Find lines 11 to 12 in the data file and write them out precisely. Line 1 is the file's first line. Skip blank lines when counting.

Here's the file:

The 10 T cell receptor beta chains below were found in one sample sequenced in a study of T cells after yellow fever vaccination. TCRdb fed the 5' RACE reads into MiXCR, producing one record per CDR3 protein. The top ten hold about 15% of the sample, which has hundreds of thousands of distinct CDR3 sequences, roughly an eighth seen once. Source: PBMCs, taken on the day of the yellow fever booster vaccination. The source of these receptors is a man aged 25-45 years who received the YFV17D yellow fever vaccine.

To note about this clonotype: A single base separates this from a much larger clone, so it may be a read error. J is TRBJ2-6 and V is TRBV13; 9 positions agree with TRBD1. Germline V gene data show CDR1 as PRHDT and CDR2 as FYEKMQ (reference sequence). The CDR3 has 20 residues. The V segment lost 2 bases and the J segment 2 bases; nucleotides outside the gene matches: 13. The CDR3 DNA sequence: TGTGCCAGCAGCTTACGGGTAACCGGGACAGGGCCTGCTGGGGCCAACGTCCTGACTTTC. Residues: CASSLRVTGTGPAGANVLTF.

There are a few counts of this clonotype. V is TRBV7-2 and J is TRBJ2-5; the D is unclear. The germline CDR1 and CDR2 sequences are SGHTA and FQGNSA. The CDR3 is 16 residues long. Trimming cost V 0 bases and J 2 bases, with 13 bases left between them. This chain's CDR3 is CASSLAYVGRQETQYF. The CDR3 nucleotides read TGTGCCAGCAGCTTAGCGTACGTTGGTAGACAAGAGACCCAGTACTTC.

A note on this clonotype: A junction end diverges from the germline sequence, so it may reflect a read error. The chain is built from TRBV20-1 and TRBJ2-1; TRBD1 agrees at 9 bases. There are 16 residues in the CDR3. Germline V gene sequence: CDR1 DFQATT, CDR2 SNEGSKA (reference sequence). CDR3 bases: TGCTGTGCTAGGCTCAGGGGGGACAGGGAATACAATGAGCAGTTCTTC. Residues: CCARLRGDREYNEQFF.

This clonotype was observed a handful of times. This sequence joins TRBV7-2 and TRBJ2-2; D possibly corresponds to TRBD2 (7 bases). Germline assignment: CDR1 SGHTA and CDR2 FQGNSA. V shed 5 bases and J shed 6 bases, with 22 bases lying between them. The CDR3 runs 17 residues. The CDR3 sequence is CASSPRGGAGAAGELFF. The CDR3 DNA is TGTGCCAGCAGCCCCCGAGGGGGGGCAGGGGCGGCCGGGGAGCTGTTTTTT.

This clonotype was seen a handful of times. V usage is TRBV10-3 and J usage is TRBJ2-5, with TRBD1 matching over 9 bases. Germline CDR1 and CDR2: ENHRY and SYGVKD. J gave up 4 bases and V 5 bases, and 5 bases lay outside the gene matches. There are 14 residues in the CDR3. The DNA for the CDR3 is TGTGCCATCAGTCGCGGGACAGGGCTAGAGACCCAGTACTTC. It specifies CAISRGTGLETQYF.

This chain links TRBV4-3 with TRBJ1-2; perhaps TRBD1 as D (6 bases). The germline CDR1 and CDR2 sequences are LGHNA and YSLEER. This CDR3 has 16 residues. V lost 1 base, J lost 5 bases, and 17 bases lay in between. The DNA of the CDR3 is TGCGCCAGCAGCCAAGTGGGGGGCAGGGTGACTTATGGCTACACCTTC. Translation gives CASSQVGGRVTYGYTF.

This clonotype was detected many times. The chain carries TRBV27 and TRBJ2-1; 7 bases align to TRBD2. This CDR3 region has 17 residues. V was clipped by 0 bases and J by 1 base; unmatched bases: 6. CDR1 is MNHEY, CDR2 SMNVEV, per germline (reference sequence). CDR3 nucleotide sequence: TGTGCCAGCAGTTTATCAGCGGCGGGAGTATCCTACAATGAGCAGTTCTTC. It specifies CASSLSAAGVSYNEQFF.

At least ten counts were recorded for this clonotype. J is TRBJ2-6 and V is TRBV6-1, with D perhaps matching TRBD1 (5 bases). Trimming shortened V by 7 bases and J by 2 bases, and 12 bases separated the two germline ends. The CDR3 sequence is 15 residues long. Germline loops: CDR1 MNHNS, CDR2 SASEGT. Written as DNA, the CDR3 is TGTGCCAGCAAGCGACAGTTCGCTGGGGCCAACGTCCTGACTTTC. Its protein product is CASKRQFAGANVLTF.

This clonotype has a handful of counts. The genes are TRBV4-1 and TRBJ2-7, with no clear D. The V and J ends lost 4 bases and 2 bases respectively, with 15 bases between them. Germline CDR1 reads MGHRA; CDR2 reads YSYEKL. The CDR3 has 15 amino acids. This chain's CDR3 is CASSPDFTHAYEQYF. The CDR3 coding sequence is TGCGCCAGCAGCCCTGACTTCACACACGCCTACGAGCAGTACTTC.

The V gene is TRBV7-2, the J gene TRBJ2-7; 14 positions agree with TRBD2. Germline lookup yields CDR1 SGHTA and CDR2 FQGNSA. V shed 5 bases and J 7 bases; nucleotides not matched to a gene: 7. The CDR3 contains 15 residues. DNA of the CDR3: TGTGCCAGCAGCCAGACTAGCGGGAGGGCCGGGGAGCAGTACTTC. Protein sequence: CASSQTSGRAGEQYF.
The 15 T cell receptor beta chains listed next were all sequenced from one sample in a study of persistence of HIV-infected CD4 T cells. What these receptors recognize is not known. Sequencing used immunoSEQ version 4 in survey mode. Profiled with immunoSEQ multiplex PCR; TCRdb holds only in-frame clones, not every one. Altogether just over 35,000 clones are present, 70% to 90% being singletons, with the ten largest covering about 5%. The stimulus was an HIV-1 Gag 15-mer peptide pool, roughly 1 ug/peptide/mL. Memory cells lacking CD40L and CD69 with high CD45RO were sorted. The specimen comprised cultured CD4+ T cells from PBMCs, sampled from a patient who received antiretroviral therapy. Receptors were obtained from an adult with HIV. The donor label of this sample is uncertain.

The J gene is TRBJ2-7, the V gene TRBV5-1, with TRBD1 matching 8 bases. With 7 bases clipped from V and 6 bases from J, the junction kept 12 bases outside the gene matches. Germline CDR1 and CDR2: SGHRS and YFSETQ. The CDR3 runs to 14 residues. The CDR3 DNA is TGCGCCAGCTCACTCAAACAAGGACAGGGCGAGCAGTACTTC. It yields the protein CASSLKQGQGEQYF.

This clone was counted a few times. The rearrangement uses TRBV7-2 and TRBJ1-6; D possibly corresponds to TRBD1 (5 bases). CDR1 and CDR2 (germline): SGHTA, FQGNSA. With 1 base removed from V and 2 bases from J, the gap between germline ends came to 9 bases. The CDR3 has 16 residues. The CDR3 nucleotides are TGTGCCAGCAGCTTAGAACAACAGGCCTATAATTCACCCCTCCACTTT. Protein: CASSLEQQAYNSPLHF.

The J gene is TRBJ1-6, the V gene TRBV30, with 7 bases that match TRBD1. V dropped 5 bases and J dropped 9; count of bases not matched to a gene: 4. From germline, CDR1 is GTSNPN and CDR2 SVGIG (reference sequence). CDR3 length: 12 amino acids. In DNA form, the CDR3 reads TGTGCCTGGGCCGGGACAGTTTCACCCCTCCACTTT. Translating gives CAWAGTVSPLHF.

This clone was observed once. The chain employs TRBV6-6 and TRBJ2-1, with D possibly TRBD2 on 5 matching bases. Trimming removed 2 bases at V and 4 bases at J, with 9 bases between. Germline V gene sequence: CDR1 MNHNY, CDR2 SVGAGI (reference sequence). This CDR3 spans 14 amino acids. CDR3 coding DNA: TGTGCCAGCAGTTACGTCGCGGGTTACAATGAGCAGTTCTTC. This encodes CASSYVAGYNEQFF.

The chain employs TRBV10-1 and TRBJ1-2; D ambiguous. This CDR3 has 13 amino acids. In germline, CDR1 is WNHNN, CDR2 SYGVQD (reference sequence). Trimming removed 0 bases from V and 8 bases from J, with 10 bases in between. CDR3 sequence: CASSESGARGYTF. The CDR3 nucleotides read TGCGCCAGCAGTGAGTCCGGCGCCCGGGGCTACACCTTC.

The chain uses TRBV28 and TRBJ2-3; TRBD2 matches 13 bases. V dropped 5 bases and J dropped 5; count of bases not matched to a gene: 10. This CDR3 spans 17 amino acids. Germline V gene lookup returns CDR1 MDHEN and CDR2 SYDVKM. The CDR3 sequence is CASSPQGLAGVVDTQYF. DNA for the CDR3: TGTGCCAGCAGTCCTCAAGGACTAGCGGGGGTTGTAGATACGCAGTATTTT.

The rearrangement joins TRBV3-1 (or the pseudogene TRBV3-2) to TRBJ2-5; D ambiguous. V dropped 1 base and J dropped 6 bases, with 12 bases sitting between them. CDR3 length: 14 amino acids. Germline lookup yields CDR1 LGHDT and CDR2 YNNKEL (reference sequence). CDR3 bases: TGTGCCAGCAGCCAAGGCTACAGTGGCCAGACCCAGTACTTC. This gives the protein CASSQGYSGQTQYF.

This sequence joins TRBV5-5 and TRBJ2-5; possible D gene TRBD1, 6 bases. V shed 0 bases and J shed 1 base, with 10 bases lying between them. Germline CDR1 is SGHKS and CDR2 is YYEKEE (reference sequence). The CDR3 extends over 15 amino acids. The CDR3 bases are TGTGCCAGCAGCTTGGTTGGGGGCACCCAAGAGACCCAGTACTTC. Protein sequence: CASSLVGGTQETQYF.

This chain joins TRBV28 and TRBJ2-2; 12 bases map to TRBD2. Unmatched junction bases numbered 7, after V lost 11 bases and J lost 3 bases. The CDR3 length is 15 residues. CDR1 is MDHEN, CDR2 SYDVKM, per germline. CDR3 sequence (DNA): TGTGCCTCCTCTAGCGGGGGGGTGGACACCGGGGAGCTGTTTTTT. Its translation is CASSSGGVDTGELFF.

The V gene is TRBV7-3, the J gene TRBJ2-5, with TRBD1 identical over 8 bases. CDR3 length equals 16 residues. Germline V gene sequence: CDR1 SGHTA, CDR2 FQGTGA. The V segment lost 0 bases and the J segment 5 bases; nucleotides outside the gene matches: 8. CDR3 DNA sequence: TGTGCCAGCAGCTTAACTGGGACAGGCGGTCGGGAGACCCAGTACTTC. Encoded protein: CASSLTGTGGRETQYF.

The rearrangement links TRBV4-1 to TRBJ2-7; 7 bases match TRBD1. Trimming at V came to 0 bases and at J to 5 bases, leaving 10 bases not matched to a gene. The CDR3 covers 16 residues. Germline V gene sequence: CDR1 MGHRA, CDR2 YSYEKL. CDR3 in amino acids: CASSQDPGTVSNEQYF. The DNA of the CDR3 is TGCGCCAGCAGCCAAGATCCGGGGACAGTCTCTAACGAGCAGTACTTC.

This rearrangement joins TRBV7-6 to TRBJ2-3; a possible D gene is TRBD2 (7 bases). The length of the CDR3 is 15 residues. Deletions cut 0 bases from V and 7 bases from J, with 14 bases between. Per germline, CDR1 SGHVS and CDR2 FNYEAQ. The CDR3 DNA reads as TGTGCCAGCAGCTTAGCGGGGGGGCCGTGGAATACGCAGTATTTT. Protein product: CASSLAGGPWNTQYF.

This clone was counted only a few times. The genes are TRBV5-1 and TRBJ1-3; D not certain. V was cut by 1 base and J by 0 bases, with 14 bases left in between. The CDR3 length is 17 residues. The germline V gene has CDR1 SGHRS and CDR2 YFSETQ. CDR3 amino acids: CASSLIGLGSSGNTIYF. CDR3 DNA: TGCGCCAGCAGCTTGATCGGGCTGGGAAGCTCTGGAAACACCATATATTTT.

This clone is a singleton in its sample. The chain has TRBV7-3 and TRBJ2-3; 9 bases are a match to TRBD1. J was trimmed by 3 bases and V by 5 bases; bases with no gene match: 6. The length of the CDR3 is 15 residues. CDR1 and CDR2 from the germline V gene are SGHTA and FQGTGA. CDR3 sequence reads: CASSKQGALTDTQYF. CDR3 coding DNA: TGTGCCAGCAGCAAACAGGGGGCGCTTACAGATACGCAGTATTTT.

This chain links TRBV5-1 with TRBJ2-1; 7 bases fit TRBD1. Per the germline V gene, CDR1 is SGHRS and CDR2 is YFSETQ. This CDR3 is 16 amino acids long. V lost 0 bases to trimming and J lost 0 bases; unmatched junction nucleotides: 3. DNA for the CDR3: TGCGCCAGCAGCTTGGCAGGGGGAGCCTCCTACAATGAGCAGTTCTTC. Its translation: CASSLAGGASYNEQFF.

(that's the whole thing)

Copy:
The V gene is TRBV7-2, the J gene TRBJ2-7; 14 positions agree with TRBD2. Germline lookup yields CDR1 SGHTA and CDR2 FQGNSA. V shed 5 bases and J 7 bases; nucleotides not matched to a gene: 7. The CDR3 contains 15 residues. DNA of the CDR3: TGTGCCAGCAGCCAGACTAGCGGGAGGGCCGGGGAGCAGTACTTC. Protein sequence: CASSQTSGRAGEQYF.
The 15 T cell receptor beta chains listed next were all sequenced from one sample in a study of persistence of HIV-infected CD4 T cells. What these receptors recognize is not known. Sequencing used immunoSEQ version 4 in survey mode. Profiled with immunoSEQ multiplex PCR; TCRdb holds only in-frame clones, not every one. Altogether just over 35,000 clones are present, 70% to 90% being singletons, with the ten largest covering about 5%. The stimulus was an HIV-1 Gag 15-mer peptide pool, roughly 1 ug/peptide/mL. Memory cells lacking CD40L and CD69 with high CD45RO were sorted. The specimen comprised cultured CD4+ T cells from PBMCs, sampled from a patient who received antiretroviral therapy. Receptors were obtained from an adult with HIV. The donor label of this sample is uncertain.